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Connect the Dots: Low Milk Supply and Insulin Resistance

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Did you know insulin resistance and low milk supply are related? In this first topic of our "Connect the Dots" series, you'll learn how the two are connected to get meaningful insight into a common cause for low milk supply!

Insulin, secreted by the pancreas, helps glucose move into your cells where it can be used for energy. In insulin resistance, the insulin is not able to get into the cells as it should and the body compensates by producing more and more insulin. Eventually the insulin receptors on the cells get overloaded and become resistant. If not managed, the pancreas can wear out from continually dumping more and more insulin into the system and, as a result, can progress to type 2 diabetes.

So what does this have to do with breastfeeding?

Lactating women with insulin resistance may experience low milk supply. Prenatally, healthy insulin levels promote breast development and after delivery insulin levels are a key factor milk production. Ideally, the insulin receptors in the breast become very sensitive to insulin when it's time to start making milk. When insulin resistance is present, milk production is hindered, milk comes in later and overall supply tends to be lower. Lactating women with insulin resistance are also at risk for premature weaning or breastfeeding cessation earlier than planned.

Who is at risk for insulin resistance?

Up to 40% of adults 18-44 are insulin resistant. This means a significant proportion of women of childbearing age are likely insulin resistant regardless of feeding method. If you have a family history of diabetes or personal history of gestational diabetes, you are at risk. Other factors associated with insulin resistance include: PCOS, BMI >25, impaired prenatal OGTT, high triglycerides, low HDL cholesterol and high blood pressure.

What are some signs and symptoms of insulin resistance?

Some signs and symptoms commonly seen in insulin resistance include: dark patches on your skin (especially back of neck and under breasts), skin tags and menstrual irregularities. And, speaking of cycles, if your period returns sooner than expected after having your baby, this can be a sign of underlying insulin resistance.

How to test for insulin resistance?

All women experiencing low milk supply should be tested for insulin resistance. In addition, all women with PCOS (regardless of feeding method) should also be routinely tested because of the high prevalence of insulin resistance. General testing includes a fasting glucose, fasting insulin and a hemoglobin A1C. The HOMA-IR score is a calculation using glucose and insulin values and can determine degree of insulin resistance. The lower the score the better and goal is <1. Values >1 indicate some degree of insulin resistance is present and this needs prompt attention and management. Your health care provider or lactation medicine provider can usually help you get proper testing. If not, there are many avenues to self-order labs on your own without provider involvement.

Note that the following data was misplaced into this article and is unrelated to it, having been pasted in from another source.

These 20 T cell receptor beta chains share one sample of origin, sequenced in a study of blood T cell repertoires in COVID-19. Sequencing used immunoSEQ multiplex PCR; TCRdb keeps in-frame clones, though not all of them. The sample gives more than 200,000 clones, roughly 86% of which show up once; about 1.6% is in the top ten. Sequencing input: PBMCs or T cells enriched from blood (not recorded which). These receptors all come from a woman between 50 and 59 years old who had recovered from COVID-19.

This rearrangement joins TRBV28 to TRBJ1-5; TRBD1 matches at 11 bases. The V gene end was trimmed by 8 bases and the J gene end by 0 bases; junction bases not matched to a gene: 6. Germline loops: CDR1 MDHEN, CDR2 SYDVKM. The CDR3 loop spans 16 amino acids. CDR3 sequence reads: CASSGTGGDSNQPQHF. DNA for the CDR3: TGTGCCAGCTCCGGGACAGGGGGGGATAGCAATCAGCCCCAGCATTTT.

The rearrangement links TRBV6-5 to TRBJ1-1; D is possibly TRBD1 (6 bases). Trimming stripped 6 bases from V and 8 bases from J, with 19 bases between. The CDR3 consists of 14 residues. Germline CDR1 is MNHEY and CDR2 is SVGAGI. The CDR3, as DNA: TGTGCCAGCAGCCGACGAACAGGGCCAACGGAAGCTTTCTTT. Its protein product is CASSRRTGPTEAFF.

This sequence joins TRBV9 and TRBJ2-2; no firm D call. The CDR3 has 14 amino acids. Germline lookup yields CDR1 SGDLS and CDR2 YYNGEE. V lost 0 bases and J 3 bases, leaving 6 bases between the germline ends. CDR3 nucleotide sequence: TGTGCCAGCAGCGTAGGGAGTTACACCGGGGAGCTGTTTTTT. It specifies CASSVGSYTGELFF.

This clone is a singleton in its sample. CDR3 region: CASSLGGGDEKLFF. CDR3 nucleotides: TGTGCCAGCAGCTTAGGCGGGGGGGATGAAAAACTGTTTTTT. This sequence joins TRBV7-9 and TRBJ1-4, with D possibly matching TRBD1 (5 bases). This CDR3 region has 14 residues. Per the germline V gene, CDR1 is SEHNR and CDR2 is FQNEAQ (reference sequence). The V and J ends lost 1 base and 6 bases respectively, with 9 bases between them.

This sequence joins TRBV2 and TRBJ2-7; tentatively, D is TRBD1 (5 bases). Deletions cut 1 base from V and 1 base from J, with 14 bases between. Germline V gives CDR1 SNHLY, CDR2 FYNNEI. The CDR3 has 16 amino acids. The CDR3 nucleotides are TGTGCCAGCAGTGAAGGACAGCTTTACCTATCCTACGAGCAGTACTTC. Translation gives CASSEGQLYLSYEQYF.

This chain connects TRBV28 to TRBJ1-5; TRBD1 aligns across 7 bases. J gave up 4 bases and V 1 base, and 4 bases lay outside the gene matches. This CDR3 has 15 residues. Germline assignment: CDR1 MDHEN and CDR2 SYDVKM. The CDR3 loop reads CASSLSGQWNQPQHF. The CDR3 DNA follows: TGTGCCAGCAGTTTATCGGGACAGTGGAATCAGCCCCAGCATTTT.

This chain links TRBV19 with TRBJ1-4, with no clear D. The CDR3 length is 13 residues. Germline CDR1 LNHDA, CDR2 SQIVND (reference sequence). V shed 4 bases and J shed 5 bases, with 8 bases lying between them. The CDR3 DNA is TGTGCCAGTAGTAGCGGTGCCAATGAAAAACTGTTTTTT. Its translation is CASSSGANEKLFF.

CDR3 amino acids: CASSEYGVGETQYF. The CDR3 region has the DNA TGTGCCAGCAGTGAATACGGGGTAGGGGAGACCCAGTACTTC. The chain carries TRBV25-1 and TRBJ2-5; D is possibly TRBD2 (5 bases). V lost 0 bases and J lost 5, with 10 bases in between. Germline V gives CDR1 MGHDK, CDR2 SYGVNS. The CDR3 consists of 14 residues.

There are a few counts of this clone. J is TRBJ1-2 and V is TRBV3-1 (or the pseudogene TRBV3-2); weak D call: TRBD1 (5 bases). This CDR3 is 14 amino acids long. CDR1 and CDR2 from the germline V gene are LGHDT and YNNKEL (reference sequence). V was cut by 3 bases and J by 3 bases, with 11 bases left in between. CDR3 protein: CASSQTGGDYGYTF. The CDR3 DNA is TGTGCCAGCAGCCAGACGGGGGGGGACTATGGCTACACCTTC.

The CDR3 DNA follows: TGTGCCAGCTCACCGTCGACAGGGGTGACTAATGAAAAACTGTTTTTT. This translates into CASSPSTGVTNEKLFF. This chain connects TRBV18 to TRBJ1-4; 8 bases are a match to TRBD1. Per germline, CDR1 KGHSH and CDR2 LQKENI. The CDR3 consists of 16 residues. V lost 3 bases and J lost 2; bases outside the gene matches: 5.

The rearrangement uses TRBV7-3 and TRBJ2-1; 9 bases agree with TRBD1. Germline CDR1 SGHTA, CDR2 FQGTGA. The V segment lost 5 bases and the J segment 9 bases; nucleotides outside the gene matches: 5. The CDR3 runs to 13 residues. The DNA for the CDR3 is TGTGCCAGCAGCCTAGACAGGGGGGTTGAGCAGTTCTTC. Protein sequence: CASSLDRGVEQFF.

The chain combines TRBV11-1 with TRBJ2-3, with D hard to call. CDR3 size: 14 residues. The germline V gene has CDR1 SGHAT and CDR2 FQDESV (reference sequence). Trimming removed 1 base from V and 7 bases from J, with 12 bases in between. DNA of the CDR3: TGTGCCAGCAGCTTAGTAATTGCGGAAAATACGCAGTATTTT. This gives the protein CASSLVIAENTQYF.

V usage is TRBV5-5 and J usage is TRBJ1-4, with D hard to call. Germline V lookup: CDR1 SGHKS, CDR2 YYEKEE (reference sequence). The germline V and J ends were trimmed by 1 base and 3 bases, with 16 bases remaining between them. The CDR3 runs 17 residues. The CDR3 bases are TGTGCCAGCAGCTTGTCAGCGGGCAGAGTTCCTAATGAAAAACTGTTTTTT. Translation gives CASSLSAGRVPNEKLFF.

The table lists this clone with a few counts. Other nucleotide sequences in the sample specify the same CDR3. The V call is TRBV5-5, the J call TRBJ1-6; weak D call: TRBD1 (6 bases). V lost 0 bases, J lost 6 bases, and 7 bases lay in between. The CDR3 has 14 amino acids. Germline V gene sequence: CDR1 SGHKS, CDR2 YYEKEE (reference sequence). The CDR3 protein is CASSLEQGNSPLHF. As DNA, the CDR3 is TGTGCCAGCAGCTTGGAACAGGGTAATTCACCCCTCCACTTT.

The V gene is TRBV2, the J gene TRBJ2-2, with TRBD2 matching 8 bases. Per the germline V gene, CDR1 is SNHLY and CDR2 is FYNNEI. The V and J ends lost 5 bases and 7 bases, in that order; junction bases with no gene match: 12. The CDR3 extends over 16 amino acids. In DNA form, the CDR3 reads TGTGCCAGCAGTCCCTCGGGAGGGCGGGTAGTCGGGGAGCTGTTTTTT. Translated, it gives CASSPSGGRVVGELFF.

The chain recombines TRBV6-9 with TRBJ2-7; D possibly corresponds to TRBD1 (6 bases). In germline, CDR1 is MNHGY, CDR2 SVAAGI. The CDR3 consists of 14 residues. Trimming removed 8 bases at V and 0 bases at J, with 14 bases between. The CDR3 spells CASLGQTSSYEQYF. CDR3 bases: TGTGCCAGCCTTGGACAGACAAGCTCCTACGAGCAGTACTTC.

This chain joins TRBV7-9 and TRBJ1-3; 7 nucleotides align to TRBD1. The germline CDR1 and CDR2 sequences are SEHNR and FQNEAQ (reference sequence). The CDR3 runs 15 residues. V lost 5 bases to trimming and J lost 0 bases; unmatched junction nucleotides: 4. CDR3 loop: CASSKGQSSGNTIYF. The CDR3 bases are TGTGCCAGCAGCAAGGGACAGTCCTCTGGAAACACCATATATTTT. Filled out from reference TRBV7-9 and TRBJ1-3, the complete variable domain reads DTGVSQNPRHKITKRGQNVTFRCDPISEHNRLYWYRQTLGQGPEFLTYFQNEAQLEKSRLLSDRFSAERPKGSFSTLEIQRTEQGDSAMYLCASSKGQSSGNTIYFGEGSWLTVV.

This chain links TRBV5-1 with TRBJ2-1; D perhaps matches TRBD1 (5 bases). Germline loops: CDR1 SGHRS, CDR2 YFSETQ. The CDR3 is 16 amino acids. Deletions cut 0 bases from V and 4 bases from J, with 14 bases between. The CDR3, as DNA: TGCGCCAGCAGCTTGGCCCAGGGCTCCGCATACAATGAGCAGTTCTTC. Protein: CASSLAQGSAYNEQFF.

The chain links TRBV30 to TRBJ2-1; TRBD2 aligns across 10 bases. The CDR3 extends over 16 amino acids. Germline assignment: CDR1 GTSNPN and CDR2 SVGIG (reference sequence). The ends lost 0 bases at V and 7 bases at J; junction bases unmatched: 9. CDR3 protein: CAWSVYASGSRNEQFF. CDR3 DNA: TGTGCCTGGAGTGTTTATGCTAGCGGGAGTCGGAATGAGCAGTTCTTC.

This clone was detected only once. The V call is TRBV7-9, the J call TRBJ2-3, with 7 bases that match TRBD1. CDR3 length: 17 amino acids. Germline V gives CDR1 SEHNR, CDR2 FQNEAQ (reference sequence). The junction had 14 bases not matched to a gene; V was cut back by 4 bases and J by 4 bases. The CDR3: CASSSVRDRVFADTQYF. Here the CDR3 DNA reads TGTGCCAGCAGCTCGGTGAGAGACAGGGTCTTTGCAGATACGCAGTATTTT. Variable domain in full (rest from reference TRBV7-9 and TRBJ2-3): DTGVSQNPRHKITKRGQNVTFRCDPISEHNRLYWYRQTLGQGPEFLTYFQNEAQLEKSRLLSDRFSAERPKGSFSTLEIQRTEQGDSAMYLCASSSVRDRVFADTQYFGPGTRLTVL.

How is insulin resistance treated?

In the short term, often milk supply will continue to decline until underlying insulin resistance is addressed. So the sooner you know the better and more effective management strategies will be. Efforts made to improve insulin sensitivity like lifestyle changes, exercise and nutrition modifications will improve insulin sensitivity long term. In addition to lifestyle improvements, herbs like Goat's Rue, prescription Metformin, Myo and D-Chiro Inositol and other supplements can also improve insulin sensitivity. Talk to your IBCLC or health care provider if you are thinking about adding supplements to your plan.

What happens if insulin resistance goes untreated?

Up to 70% of people with insulin resistance (or pre-diabetes) will progress to diabetes if left untreated. Early testing and management is so important for long term health whether you are breast-feeding or not!

What if I already have insulin resistance? Is it reversible?

Yes! In most cases, with efforts made to improve insulin sensitivity, you can slow (or prevent progression) to diabetes. The earlier it is identified and managed, the better!

In conclusion, there is a significant connection between insulin resistance and low milk supply. Fortunately, with identification and management you can get your supply back on track AND improve your overall health. If you are experiencing low milk supply, despite efforts to improve lactation management, and/or think you might have insulin resistance, please reach out to your health care provider or connect with a Lactation Medicine provider for testing sooner rather than later. If you don't have a local provider you are working with or want a medical investigation for persistent low supply, please reach out

and I'm happy to help!

Information presented is educational only and not to be taken as medical advice. If you have specific questions or concerns, let’s do a video visit and talk about it!

Jennifer Gerard, APRN, FNP, IBCLC


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